Their province accounts for the bulk of Canada’s commercial relationship with India. But did Saskatoon or Regina or Medicine Hat warrant a stop on Indian Prime Minister Narendra Modi’s tour of Canada this week? No. Mr. Modi visited Ottawa, Toronto, and Vancouver.
There are tens of thousands of Indians in Toronto and Vancouver, but that diaspora largely has failed to inspire strong diplomatic and economic ties between Canada and India. Two-way trade was worth about $6.3 billion (CAD) in 2014, less than 1 per cent of Canada’s total. Canadian foreign direct investment in India was only $600 million. India is the third-largest economy in Asia, but only the 35th biggest recipient of Canadian investment.
These numbers should start every conversation about Canada and India. As he does everywhere he goes, Modi generated considerable buzz this week. One of the 10,000 people who attended his speech in Toronto called him "the icon representing the free democratic world." Canadian Prime Minister Stephen Harper accompanied Modi everywhere he went. It created the impression of a tight partnership. Harper belied that impression when the best example he could come up with of close Canadian-Indian ties was their co-chairmanship of a subcommittee of the G20.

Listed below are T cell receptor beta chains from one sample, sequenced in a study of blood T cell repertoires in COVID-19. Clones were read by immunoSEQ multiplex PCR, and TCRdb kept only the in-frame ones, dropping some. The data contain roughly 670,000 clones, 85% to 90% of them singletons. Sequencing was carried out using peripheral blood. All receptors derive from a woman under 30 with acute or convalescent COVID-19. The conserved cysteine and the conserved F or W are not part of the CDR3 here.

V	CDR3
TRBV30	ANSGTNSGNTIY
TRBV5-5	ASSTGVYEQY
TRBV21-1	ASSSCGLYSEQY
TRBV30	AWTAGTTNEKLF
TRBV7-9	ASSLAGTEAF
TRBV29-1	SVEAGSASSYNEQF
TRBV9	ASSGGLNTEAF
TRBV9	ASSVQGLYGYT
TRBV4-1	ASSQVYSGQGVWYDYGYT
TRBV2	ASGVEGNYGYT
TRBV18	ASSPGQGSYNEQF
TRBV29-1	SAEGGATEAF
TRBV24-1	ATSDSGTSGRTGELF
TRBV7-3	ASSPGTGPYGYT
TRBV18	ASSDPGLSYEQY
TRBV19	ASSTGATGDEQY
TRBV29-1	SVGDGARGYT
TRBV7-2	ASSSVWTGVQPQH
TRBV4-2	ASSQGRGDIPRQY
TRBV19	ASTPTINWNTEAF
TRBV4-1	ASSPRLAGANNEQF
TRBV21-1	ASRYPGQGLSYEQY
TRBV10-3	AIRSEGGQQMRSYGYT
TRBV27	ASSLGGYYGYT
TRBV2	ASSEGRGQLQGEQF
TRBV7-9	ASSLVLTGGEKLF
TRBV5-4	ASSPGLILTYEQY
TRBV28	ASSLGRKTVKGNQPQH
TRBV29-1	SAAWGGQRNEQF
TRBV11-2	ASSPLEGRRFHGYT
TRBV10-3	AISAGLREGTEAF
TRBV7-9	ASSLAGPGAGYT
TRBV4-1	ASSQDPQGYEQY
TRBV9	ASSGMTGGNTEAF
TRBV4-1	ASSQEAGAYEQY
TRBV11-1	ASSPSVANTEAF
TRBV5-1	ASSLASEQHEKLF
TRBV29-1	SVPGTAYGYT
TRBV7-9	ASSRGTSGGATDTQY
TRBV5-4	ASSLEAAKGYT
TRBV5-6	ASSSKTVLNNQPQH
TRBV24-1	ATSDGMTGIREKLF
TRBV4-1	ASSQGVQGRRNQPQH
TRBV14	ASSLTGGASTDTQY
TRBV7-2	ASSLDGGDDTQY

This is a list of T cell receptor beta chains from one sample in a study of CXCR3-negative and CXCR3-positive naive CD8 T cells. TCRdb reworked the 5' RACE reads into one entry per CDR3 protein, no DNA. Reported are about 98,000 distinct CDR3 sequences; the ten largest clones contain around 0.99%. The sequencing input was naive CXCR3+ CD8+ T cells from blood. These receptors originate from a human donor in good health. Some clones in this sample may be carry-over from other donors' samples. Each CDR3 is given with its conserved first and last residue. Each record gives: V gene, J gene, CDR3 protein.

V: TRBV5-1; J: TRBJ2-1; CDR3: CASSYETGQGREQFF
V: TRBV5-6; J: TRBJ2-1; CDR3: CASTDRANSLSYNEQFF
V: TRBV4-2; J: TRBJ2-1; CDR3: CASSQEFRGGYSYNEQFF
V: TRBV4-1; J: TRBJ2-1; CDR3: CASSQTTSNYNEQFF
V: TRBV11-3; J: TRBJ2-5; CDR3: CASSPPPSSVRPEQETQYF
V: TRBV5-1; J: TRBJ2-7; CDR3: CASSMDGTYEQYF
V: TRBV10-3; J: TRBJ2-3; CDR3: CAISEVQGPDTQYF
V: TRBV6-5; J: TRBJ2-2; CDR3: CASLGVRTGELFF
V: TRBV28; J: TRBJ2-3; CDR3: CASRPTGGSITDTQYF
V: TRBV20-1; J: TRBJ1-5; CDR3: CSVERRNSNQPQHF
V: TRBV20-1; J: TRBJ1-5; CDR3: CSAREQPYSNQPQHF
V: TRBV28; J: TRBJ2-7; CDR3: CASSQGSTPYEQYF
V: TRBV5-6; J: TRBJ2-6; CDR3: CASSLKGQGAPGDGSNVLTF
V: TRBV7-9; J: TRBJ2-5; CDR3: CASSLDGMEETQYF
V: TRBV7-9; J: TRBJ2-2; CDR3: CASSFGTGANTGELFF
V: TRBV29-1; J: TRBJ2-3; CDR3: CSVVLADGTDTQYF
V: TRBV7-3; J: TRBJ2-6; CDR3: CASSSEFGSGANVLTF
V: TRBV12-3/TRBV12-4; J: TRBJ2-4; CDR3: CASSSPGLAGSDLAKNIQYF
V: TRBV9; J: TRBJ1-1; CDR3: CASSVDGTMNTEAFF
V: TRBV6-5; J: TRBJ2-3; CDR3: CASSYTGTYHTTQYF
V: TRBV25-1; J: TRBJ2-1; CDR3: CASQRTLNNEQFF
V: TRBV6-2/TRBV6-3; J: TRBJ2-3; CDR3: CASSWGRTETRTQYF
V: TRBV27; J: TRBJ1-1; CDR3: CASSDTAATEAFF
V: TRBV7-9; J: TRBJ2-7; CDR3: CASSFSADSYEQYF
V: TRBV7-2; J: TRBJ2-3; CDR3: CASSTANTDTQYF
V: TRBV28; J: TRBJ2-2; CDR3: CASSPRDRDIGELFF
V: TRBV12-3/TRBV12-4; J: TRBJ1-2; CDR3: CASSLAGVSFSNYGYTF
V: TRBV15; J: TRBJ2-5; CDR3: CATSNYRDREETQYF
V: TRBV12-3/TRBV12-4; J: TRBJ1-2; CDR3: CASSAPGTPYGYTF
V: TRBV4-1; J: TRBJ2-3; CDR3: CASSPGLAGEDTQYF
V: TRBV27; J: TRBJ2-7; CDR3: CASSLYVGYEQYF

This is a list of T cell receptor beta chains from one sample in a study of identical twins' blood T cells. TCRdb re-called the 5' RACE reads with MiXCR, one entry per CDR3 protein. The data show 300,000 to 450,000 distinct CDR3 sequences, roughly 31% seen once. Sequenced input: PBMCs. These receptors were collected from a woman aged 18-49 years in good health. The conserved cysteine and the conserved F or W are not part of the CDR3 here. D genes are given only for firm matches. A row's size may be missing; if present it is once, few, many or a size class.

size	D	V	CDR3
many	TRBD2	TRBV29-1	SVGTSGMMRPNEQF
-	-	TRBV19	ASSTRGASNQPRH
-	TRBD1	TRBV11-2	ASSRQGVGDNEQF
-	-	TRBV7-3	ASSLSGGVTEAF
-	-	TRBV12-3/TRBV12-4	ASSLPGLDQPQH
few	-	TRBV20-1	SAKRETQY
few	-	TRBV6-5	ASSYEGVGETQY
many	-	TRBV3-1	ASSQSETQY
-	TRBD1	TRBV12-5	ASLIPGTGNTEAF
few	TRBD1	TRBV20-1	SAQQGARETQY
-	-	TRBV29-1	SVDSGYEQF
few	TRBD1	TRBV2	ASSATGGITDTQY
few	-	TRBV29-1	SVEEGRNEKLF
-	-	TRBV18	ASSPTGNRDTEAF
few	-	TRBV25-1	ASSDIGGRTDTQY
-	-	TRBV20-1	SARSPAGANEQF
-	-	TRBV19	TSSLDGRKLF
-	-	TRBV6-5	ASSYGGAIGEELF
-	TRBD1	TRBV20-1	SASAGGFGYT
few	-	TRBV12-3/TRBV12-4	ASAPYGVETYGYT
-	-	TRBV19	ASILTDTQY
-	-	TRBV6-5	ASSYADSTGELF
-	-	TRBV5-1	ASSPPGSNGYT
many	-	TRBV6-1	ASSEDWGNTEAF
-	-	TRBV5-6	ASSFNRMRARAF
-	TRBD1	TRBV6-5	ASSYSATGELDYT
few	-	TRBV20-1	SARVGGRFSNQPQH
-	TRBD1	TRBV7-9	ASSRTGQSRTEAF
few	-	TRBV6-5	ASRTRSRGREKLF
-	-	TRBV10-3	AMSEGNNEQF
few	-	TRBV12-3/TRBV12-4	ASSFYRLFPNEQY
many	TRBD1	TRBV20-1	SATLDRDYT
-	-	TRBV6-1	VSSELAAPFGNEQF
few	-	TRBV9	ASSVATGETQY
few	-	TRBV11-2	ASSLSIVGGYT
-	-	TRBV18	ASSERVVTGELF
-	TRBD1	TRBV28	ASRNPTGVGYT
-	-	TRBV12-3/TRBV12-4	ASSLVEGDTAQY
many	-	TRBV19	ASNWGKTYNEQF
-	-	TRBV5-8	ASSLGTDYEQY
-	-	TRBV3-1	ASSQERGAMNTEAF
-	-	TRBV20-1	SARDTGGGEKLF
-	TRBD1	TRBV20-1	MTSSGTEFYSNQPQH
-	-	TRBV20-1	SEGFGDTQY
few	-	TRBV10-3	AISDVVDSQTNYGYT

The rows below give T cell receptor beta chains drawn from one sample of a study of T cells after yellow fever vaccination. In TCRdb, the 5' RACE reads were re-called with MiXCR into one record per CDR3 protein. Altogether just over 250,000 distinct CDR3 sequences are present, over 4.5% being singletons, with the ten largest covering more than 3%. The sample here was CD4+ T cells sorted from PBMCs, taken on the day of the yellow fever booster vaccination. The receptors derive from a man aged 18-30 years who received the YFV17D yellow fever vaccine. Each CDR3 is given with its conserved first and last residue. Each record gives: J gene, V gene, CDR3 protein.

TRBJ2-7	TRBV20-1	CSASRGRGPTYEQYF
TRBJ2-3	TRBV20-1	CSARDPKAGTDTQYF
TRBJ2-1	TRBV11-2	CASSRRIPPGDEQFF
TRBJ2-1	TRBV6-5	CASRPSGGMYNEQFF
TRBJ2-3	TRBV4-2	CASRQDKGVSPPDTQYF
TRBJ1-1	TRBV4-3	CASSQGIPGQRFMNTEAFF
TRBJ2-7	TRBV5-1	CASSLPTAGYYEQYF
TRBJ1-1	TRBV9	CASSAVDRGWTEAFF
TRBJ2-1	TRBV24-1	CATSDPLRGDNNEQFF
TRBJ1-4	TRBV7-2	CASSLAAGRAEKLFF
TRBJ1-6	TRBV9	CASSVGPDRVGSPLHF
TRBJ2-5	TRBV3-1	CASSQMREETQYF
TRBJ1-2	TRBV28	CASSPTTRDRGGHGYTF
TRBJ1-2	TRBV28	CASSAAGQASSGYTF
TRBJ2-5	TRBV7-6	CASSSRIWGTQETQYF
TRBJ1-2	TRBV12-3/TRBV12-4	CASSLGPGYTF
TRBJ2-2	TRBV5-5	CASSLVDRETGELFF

“Despite all of the promise and potential, tangible results have been hard to come by,” Someshwar Rao and Stephen Tapp of the Institute for Research on Public Policy wrote in a blog post on Modi's visit to Canada.